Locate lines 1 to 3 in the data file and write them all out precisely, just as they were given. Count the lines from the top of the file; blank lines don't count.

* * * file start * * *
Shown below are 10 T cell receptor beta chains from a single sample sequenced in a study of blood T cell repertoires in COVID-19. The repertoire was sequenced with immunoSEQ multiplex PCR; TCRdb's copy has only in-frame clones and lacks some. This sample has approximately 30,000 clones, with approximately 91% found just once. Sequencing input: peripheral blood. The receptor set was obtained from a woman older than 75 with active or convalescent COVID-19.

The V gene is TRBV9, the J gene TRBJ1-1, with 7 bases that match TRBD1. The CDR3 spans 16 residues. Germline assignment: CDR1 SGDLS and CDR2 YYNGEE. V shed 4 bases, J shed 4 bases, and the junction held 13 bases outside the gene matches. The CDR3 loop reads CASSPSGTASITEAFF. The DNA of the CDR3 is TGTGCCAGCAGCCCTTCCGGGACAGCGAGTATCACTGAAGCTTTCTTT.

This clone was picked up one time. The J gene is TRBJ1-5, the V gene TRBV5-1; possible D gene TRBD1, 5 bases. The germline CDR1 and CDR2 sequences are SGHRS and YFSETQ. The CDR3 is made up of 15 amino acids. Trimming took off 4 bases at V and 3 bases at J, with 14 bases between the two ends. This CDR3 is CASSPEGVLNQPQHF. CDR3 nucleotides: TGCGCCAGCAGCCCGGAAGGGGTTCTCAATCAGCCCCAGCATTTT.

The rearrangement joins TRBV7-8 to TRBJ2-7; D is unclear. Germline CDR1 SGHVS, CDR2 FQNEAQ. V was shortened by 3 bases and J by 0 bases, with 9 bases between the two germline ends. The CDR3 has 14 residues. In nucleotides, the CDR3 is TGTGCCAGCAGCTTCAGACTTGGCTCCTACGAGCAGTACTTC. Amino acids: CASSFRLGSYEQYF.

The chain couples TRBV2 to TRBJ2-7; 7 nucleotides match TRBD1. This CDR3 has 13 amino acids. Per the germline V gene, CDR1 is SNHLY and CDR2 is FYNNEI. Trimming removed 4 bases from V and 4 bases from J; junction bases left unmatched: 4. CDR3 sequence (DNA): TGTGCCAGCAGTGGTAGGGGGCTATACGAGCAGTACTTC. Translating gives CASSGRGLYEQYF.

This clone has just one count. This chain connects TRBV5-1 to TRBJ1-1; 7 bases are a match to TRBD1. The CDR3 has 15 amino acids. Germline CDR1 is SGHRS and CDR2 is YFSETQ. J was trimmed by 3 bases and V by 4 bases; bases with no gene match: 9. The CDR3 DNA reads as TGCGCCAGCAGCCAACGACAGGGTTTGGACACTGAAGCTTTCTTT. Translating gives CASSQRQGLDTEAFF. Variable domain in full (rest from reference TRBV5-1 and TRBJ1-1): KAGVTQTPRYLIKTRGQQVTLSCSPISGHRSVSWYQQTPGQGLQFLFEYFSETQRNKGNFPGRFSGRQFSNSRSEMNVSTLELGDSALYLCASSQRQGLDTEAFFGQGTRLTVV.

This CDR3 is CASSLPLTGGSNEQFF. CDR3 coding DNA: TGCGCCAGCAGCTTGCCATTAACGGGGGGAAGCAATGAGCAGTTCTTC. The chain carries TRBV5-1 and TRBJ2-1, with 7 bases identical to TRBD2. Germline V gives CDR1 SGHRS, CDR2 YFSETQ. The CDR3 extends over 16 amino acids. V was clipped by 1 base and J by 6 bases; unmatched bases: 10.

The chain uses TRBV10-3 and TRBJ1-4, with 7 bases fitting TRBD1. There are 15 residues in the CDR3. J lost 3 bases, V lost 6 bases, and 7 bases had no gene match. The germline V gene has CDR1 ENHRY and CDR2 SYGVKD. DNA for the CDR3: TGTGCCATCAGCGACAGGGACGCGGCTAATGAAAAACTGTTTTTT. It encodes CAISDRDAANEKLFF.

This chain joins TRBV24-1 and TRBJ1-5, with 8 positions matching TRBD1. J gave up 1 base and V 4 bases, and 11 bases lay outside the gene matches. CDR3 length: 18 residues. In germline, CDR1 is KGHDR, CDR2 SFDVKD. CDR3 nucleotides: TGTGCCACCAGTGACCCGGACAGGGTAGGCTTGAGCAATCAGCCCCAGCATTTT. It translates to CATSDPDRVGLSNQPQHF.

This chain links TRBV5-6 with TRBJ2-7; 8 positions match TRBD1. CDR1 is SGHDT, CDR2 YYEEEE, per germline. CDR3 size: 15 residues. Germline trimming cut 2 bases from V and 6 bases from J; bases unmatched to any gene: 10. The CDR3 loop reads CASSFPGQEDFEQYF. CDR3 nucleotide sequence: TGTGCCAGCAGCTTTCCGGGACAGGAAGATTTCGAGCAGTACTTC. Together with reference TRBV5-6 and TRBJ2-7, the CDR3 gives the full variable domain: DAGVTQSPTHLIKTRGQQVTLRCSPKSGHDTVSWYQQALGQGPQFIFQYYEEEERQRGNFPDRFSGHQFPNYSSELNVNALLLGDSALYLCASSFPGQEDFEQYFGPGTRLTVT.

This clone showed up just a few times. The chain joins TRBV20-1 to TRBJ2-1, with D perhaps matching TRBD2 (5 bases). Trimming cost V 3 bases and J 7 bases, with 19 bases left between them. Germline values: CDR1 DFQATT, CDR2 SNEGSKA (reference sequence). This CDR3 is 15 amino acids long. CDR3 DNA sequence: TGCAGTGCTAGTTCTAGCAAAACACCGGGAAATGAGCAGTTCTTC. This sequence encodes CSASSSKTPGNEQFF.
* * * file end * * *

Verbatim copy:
Shown below are 10 T cell receptor beta chains from a single sample sequenced in a study of blood T cell repertoires in COVID-19. The repertoire was sequenced with immunoSEQ multiplex PCR; TCRdb's copy has only in-frame clones and lacks some. This sample has approximately 30,000 clones, with approximately 91% found just once. Sequencing input: peripheral blood. The receptor set was obtained from a woman older than 75 with active or convalescent COVID-19.

The V gene is TRBV9, the J gene TRBJ1-1, with 7 bases that match TRBD1. The CDR3 spans 16 residues. Germline assignment: CDR1 SGDLS and CDR2 YYNGEE. V shed 4 bases, J shed 4 bases, and the junction held 13 bases outside the gene matches. The CDR3 loop reads CASSPSGTASITEAFF. The DNA of the CDR3 is TGTGCCAGCAGCCCTTCCGGGACAGCGAGTATCACTGAAGCTTTCTTT.

This clone was picked up one time. The J gene is TRBJ1-5, the V gene TRBV5-1; possible D gene TRBD1, 5 bases. The germline CDR1 and CDR2 sequences are SGHRS and YFSETQ. The CDR3 is made up of 15 amino acids. Trimming took off 4 bases at V and 3 bases at J, with 14 bases between the two ends. This CDR3 is CASSPEGVLNQPQHF. CDR3 nucleotides: TGCGCCAGCAGCCCGGAAGGGGTTCTCAATCAGCCCCAGCATTTT.